Sandra and Sandy have contributed immensely to assisting the communities in positive and sustainable development.  They were present during the days of flooding in January, witnessing burdening realities that surely have them and their community convinced of the necessary changes that need to be made to reduce the impacts of climate change. 
Kusi Kawsay – Happy Life (School)
Sandra and Sandy's two children attend the Kusi Kawsay School in a colourful little town named Pisac.  Kusi Kawsay means “happy life” in the Quechua language. Happy life is rooted in the Andean heritage and supports a way of life which promotes empowerment of ecologically and environmentally friendly consciousness. 
The symbol of the school is the hummingbird. The hummingbird – tiny and fragile, yet strong – is able to travel great distances to achieve its goals and unite worlds. The hummingbird can be still while active, beating its wings while staying calmly in one place. This Waldorf inspired school has made it their priority to teach local Andean traditions.  The children of the Kusi Kawsay School are fortunate to have passionate teachers.  The driving force behind the School are co-founders Roman Vizcarra and Fielding Wood de Vizcarra who are actively involved in student life activities while simultaneously expanding this alternative approach to education.  Roman and Fielding, two exceptionally strong and unique individuals, are currently rebuilding their home which was destroyed during the devastating January floods.  The strength to rebuild is the same strength which sustains them to shine for their family and community. This incredible energy is evident in their school as well.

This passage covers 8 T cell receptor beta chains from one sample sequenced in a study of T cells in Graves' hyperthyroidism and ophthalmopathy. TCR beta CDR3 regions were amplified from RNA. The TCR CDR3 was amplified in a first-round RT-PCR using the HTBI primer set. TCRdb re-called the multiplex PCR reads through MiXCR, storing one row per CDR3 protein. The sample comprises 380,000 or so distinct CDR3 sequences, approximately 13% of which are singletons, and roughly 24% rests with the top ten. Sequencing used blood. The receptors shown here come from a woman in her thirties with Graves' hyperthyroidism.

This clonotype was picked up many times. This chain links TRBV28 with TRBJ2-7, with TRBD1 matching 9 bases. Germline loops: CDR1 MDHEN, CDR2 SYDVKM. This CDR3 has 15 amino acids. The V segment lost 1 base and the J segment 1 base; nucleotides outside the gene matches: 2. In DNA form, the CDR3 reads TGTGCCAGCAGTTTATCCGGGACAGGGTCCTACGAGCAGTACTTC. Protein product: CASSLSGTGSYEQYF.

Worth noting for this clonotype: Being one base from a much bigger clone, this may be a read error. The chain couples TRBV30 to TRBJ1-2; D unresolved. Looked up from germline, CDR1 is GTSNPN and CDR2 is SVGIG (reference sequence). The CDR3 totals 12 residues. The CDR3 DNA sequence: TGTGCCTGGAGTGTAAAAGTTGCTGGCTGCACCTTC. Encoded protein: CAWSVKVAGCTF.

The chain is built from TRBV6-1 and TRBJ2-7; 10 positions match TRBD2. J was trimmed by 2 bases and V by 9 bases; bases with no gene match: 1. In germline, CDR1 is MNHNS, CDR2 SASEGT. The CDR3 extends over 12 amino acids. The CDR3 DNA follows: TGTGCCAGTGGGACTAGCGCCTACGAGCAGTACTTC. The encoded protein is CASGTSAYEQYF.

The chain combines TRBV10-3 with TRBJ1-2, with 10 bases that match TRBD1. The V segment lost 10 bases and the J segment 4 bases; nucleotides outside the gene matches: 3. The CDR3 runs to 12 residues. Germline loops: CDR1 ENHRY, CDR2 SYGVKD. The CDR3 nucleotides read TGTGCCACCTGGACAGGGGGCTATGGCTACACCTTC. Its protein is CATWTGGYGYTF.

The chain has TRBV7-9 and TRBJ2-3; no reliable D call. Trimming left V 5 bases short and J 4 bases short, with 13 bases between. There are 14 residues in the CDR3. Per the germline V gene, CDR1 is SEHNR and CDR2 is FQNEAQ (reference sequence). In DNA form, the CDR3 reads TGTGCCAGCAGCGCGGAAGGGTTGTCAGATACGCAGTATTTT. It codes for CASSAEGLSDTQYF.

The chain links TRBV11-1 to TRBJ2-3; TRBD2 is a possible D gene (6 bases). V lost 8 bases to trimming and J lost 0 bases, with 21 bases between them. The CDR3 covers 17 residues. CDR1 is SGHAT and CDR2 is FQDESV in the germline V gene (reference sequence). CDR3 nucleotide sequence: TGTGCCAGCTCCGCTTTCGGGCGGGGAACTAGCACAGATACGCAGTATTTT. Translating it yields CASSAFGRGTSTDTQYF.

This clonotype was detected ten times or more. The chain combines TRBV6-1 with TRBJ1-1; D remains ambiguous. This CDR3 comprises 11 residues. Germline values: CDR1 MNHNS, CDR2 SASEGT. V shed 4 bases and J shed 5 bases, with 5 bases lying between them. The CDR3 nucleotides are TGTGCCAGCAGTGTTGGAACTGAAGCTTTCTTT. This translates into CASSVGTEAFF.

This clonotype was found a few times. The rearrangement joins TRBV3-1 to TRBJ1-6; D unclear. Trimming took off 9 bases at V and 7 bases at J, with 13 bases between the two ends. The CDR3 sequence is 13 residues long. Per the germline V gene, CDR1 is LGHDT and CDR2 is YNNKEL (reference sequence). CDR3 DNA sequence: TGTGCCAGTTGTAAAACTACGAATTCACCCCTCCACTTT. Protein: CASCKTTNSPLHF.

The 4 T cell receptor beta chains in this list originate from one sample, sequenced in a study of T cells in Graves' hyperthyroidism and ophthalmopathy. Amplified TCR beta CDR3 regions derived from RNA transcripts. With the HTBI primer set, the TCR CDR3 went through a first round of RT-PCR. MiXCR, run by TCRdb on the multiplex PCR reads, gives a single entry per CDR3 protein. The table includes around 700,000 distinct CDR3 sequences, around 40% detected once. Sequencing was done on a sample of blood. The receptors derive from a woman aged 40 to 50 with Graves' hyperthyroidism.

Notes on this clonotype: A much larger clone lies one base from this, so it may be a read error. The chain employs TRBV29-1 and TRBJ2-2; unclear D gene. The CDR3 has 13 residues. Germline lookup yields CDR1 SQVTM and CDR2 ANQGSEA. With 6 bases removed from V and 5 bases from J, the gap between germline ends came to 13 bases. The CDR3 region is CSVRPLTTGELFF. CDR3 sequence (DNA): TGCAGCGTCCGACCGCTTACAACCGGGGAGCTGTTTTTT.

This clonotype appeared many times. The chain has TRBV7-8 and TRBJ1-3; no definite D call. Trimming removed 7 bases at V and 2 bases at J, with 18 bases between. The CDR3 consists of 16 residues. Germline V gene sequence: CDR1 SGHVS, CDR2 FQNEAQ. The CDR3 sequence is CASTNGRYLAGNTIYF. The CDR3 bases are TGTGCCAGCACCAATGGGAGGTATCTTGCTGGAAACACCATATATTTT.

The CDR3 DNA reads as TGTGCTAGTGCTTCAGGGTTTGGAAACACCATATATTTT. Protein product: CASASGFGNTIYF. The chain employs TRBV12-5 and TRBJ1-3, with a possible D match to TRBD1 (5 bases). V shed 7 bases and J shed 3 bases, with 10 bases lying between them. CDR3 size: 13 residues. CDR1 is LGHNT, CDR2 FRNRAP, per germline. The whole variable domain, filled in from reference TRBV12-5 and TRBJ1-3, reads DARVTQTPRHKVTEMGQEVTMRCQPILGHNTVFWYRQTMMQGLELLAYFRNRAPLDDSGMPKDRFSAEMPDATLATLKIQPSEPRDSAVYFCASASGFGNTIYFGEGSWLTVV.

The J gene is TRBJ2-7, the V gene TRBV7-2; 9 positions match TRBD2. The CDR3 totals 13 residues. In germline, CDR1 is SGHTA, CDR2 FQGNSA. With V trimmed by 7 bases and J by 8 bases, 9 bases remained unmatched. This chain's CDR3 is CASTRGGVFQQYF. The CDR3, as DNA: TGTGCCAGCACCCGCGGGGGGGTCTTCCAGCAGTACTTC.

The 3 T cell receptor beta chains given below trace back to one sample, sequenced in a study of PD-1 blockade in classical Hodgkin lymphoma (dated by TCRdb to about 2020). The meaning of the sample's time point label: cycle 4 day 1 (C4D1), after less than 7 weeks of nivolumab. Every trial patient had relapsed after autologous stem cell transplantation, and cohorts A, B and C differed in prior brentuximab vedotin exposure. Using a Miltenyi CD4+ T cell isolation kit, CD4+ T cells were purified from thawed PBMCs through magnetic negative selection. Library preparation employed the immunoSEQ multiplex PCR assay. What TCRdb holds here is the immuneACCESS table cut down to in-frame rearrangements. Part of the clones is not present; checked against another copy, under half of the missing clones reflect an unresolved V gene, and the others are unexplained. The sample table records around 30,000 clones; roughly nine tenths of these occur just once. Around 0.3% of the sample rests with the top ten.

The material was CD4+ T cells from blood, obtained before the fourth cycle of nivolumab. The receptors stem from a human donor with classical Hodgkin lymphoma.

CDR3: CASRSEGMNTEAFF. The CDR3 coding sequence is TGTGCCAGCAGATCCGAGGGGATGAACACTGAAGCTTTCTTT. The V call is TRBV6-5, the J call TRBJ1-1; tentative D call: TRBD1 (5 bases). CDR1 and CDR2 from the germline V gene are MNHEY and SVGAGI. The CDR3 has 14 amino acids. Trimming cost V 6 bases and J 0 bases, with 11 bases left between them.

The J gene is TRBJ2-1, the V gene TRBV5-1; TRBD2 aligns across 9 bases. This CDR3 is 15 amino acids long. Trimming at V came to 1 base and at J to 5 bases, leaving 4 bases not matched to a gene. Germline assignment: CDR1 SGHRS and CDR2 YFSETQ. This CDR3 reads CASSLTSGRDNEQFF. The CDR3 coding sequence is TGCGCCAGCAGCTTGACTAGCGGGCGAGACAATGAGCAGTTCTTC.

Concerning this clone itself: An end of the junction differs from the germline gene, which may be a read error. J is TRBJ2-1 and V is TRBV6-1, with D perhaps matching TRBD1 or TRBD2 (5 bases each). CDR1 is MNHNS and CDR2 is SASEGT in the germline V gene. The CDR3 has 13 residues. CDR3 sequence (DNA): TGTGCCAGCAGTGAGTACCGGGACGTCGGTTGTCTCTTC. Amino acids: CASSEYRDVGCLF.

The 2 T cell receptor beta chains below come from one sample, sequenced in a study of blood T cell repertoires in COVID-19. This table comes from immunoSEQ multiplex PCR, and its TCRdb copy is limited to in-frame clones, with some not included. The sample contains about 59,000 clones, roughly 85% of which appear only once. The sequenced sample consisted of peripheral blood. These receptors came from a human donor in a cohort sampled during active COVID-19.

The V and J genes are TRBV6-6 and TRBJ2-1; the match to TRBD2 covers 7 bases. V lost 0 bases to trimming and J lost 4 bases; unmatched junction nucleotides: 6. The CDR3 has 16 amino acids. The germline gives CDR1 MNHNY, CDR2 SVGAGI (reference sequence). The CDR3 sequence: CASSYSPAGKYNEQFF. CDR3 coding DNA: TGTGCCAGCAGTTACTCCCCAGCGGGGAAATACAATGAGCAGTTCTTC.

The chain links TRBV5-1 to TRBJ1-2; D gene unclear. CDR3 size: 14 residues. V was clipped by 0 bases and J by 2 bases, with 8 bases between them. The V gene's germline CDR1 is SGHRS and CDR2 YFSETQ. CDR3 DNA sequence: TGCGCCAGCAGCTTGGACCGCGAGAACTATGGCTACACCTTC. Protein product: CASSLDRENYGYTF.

All in all…
The power of collective knowledge is exponential and crucial when creating change. I sure was not always the way I am today. Looking back I realize that there were several people who did not give up on expressing the urgency of this issue. They did not stop living through their actions and spread positive hope throughout their community. I was lucky enough to be invited along the journey.
The Becky Fund’s students have been working hard to improve the health and nutrition of the indigenous communities. DESEA works towards water quality improvement and health. Kusi Kawsay does an incredible job educating the children about living parallel with the land and respecting our Earth. The people that I have met along this trip have poured a lot of hope into me. The indigenous communities that will be participating in the Day of Action are highly motivated to address climate change. They are ready to get to work. With their big smiles and even bigger hearts they are creating something special for 10/10/10.